In this post, we will see collections in Python.
Python do not have native array, instead it provides different collection classes to handle data efficiently.

List

A list in Python is an ordered collection of data. We can store any type of data in a list unlike array that contains only one type of data.

Syntax:

list_name = []
list_name = [comma separated values]

Example:

list_1 = [10,20,30,40,50]
list_2 = ["First", "Second", "Third", "Fourth"]
list_3 = ["India", "New Delhi", 1947]

Accessing List Elements

We can access list elements using index values. For example:

list_1[0]            =>  First element
list_1[1]            =>  Second element
list_1[len(list_1)]  =>  Last element      # len() returns number of elements in list
list_1[-2]           =>  Second element from the right

Looping a list

Here is an example that uses for loop to read list elements using index:

numlist = [5,4,7,6,8,3]
size = len(numlist)
for i in range(size):
    print(numlist[i])

To access list without index, we can use:

numlist = [5,4,7,6,8,3]
for x in numlist:
    print(x)

Extracting list values

We can extract elements from a list like this:

The following example extracts elements from index 1 to index 4 (5 is not included)

numlist = [5,4,7,6,8,3]        =>  [4, 7, 6, 8]
sublist = numlist[1:5]

The following example extracts all elements from index 1 to end

numlist = [5,4,7,6,8,3]        =>  [4, 7, 6, 8, 3]
sublist = numlist[1:]

The following example extracts all elements up to the index 2 ( 3 not included )

numlist = [5,4,7,6,8,3]        =>  [5,4,7]
sublist = numlist[:3]

Adding elements

To add element at the end of the list, we can write:

numlist = [5,4,7,6,8,3]
numlist.append(9)              =>   [5,4,7,6,8,3,9]

Inserting elements in list

To insert an element in a list element by index, we can write:

numlist = [5,4,7,6,8,3] 
numlist.insert(1,2)            =>   [5, 2, 4, 7, 6, 8, 3]

Deleting list elements

To remove list element by index, we can write:

numlist = [5,4,7,6,8,3] 
del numlist[2]                 =>   [5,4,6,8,3]       # removes element at index
numlist.remove(7)              =>   [5,4,6,8,3]       # removes given element 
numlist.pop()                  =>   [5,4,6,8,3]       # removes last element

Initializing list with default calculated values

Here is an example that initializes a list with default calculated values:

myList=[i*i for i in range(5)]    =>    [0,1,4,9,16]
print(myList)

Concatenating lists

We can concatenate two lists like this:

numlist_1 = [1,2,3]
numlist_2 = [4,5,6]
numlist_3 = numlist_1 + numlist_2    =>   [1,2,3,4,5,6]

Sorting and reversing list

We can concatenate two lists like this:

numlist = [5,4,7,6,8,3]
numlist.reverse()            =>  [3,8,6,7,4,5]
numlist.sort()               =>  [3,4,5,6,7,8]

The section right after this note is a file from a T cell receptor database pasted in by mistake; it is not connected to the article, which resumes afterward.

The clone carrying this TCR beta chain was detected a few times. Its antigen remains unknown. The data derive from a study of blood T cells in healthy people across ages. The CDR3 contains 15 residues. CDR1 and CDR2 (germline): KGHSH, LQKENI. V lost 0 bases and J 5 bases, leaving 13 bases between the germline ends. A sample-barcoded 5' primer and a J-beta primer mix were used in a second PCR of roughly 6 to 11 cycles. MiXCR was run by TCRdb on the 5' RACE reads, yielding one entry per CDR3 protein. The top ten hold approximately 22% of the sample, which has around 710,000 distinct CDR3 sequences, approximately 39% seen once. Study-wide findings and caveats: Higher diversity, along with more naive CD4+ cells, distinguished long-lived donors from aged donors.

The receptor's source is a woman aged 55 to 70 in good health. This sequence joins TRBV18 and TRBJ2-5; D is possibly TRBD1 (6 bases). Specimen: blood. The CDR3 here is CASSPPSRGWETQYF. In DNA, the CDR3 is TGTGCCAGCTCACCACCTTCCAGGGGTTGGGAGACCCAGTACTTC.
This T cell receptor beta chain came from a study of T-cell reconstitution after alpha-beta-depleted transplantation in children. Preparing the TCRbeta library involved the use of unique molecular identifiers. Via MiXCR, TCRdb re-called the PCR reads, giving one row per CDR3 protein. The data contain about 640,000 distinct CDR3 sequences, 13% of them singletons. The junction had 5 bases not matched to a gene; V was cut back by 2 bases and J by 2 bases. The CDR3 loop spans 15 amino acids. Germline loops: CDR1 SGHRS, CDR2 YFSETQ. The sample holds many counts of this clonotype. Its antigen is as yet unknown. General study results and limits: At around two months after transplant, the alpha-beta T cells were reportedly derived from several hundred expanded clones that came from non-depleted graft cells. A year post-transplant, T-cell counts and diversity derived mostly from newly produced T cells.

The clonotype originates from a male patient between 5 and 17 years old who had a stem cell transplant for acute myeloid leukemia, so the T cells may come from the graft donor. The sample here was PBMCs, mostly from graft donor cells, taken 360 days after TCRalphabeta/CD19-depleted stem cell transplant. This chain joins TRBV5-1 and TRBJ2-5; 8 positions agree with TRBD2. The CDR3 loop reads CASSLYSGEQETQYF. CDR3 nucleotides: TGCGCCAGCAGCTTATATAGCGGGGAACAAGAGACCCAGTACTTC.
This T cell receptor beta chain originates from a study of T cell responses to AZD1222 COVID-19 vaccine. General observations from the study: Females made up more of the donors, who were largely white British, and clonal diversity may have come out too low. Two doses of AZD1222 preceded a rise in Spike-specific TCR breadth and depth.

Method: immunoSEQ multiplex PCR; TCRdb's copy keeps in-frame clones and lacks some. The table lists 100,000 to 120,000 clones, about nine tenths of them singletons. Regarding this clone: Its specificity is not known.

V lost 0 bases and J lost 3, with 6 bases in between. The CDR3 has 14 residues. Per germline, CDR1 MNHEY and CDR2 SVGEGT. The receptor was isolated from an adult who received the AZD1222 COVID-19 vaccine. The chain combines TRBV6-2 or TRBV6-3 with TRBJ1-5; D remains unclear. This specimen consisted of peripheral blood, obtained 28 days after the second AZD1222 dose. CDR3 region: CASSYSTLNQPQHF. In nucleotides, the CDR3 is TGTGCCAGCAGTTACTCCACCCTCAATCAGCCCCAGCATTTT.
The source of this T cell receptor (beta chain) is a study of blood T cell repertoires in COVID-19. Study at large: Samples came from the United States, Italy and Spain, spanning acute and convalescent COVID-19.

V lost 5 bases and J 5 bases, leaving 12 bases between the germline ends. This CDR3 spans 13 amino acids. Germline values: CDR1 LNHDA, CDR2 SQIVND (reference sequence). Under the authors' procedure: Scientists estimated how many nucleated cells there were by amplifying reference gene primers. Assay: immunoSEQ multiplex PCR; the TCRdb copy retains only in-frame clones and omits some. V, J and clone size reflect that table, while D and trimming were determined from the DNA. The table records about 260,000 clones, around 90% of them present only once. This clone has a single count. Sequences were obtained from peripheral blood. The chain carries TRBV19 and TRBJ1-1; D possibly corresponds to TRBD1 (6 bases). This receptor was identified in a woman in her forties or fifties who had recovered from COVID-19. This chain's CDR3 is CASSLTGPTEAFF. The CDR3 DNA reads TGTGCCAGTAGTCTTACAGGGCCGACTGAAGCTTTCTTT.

Tuple

A tuple is very similar to list with one difference, it is immutable i.e. its values cannot be changed once added.

Syntax:

tuple_name = ()
tuple_name = (comma separated values)

Example:

tup = (4,5,6,7,8)

Rest is similar to list.

Dictionary

A dictionary is a key-value storage data type. Each value in the dictionary has a unique corresponding key.

Syntax:

dictionary_name = {}
dictionary_name = dict()
dictionary_name = { 'key1':'value1', 'key2':'value2' }
dictionary_name = dict( key1 = value1, key2 = value2 )

Example:

dict_country = {'India':'New Delhi', 'Japan':'Tokyo'}
print(dict_country['India'])   =>   New Delhi

Another way of working with dictionary is:

dict_country = dict( India='New Delhi', Japan='Tokyo')
print(dict_country['India'])   =>   New Delhi

Updating dictionary values

To update existing values in dictionary, we write:

dict = {1:10, 2:20, 3:30}
dict[1] = 100

Deleting dictionary values

To delete a value in a dictionary, we write:

del dict[1]            # delete entry with key 1
del dict               # delete entire dictionary
dict.clear()           # remove all entries

Looping a dictionary

dc = {1:10, 2:20, 3:30}

To loop through dictionary values, we write:

keys = dc.keys()
for key in keys:
    print(key)
for key in keys:
    print(key , " => " , dc[key])
values = dc.values()
for value in values:
    print(value)
for key,value in dc.items():
    print(key , ' ' , value)

Extending dictionary

We can add the data of one dictionary to another. Here is an example:

dict_countries = dict( India='New Delhi', Japan='Tokyo')
dict_more_countries = dict( SriLanka='Colombo', Russia='Moscow', **dict_countries)

print(dict_more_countries)

**dict_countries refers to existing dictionary to be added

Another way of doing the same is:

dict_countries = {'India':'New Delhi', 'Japan':'Tokyo'}
dict_more_countries = {'SriLanka':'Colombo', 'Russia':'Moscow'}

dict_more_countries.update(dict_countries)

print(dict_more_countries)